Ever since we moved to North Wales, we have been talking about walking up Snowdon. We live minutes from one edge of Snowdonia National Park and are already familiar with many of its awe-inspiring walks, but our plans to walk up the highest mountain in Wales kept getting thwarted with rain or other interference. Until last weekend.
We scoped out the possible walking paths — I had been eyeing the Pyg Track, but we finally decided on Llanberis Path as it was rated the easiest (although the longest at about 9 miles round trip). I relied on this handy overview and comparison of the different paths, but we also appreciated the longer descriptions from the Snowdonia National Park website and Walk Up Snowdown. Those are great resources for planning a walk of your own.
A week or so before our walk up to the summit, we went on a walk partway up Llanberis Path with some friends — but with a 5-year-old setting the pace we didn’t quite make it halfway before turning around. So last weekend my husband and I set out on our own to try to make it to the summit. We started out at 2 p.m. (we aren’t by any means early risers) and at a leisurely pace we got back to our car a little before 9 p.m. The descent was actually slower going than the ascent, thanks to tired legs and aching knees.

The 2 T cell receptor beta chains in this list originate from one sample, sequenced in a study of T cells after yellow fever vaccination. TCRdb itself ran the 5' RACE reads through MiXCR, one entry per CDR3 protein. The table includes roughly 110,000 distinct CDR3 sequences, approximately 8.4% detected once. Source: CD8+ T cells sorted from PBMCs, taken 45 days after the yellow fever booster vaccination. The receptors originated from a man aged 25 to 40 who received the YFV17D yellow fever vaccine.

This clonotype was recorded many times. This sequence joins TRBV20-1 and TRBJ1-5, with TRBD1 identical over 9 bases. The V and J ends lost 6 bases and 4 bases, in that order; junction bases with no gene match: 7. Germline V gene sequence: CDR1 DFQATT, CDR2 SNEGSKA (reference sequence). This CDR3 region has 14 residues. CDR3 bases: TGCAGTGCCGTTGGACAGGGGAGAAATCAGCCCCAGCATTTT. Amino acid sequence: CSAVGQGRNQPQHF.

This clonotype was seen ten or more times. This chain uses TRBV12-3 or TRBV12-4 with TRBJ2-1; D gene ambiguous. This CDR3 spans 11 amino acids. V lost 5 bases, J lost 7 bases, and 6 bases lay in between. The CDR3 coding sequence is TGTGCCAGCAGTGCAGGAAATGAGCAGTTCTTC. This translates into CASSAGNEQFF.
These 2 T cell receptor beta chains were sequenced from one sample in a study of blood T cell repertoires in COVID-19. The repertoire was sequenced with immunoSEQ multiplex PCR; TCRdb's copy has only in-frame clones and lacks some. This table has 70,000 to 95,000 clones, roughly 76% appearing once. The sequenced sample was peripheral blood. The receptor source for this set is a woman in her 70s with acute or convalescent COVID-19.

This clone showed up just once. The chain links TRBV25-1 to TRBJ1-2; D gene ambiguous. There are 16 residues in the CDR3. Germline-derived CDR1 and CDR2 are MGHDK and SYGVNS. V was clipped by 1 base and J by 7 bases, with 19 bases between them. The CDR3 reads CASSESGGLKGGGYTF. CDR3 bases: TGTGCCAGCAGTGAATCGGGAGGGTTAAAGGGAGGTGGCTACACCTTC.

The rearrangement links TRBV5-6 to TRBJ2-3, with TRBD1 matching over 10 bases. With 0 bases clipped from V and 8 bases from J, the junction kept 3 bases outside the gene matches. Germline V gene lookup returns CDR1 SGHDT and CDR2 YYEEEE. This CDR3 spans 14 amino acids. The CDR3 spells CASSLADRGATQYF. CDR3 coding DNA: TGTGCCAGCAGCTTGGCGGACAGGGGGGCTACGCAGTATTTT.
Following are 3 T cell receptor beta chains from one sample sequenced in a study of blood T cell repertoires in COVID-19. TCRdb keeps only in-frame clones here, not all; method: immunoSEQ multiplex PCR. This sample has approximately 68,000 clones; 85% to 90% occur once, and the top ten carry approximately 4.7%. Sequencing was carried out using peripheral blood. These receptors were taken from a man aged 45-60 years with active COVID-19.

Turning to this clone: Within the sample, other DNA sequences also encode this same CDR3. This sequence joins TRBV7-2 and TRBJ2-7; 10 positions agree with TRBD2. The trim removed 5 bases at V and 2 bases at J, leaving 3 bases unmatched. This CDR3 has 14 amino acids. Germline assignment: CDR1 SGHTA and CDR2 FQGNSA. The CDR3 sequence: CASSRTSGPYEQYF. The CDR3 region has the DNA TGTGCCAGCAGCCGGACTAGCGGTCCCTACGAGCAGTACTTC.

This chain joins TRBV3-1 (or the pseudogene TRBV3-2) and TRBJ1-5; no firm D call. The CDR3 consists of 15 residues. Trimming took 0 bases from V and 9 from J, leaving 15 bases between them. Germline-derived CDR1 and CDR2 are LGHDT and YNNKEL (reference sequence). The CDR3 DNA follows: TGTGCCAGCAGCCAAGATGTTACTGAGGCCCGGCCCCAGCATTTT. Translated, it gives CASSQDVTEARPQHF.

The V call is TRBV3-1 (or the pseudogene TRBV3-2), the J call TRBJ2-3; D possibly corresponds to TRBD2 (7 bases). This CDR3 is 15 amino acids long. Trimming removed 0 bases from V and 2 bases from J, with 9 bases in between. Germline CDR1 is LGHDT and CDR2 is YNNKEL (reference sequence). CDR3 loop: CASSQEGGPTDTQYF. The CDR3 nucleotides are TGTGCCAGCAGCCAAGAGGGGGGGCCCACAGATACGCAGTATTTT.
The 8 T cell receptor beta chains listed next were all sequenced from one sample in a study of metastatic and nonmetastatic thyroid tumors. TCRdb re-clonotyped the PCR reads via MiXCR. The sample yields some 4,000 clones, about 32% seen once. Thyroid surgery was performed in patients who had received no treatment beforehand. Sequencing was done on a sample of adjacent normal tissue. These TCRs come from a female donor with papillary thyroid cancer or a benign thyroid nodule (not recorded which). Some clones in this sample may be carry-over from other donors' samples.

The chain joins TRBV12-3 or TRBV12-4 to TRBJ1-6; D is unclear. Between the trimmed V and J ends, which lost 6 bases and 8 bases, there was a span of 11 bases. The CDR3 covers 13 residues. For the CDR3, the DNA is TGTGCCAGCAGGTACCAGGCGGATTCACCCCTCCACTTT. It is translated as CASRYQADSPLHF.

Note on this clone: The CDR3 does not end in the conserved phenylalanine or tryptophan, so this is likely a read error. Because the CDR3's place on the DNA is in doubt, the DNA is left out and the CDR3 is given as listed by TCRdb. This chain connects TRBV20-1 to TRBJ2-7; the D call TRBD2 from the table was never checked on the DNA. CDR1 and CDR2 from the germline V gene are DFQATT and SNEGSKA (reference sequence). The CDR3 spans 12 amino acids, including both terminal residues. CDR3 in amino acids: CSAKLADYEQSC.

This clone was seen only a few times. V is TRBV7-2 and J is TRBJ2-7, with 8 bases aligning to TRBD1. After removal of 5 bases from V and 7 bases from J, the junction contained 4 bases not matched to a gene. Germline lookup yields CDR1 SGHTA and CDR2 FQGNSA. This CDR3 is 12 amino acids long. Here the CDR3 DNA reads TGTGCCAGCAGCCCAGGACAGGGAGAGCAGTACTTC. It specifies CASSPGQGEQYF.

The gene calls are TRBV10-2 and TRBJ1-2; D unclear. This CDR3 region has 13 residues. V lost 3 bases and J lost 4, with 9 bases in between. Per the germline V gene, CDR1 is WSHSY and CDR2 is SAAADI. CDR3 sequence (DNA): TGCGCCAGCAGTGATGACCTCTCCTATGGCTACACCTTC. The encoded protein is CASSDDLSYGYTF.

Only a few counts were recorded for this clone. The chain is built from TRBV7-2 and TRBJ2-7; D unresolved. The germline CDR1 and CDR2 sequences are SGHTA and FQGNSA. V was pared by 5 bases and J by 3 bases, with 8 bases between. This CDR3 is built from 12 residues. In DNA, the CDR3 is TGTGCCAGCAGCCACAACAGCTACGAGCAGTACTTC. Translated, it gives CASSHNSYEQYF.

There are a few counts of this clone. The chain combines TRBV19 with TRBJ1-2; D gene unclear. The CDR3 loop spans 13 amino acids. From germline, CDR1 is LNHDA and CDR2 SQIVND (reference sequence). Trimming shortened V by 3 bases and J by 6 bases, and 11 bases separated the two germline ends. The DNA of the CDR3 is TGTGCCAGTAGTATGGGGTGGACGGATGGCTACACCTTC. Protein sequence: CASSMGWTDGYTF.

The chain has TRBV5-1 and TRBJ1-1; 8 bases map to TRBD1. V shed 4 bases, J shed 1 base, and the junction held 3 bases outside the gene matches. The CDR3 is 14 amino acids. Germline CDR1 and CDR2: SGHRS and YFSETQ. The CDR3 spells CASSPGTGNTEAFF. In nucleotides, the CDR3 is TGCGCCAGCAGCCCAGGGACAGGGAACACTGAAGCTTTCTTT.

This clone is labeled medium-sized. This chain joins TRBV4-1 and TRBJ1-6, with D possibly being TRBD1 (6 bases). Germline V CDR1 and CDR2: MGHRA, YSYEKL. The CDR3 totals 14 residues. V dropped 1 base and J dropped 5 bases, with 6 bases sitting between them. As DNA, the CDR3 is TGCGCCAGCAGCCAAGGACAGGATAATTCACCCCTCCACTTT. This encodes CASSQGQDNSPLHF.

Near the top of the mountain we were rewarded with amazing views of the surrounding landscape, punctuated by waves of clouds (obscuring nearly everything around the mountain) carried by the constant, strong, chill wind. That wind was no fun at all, and after a few minutes at the top I found a nice little wall to huddle next to and peer around before we headed back down. The only really disappointing part was all the trash, though. Clearly there isn’t a lot of education about “pack it in, pack it out” among the tourists who visit Snowdon, and we saw tissues, empty cups, and wrappers strewn about everywhere.
All in all, though, it was an enjoyable walk and I’m quite curious to try one of the other paths up the mountain one of these days.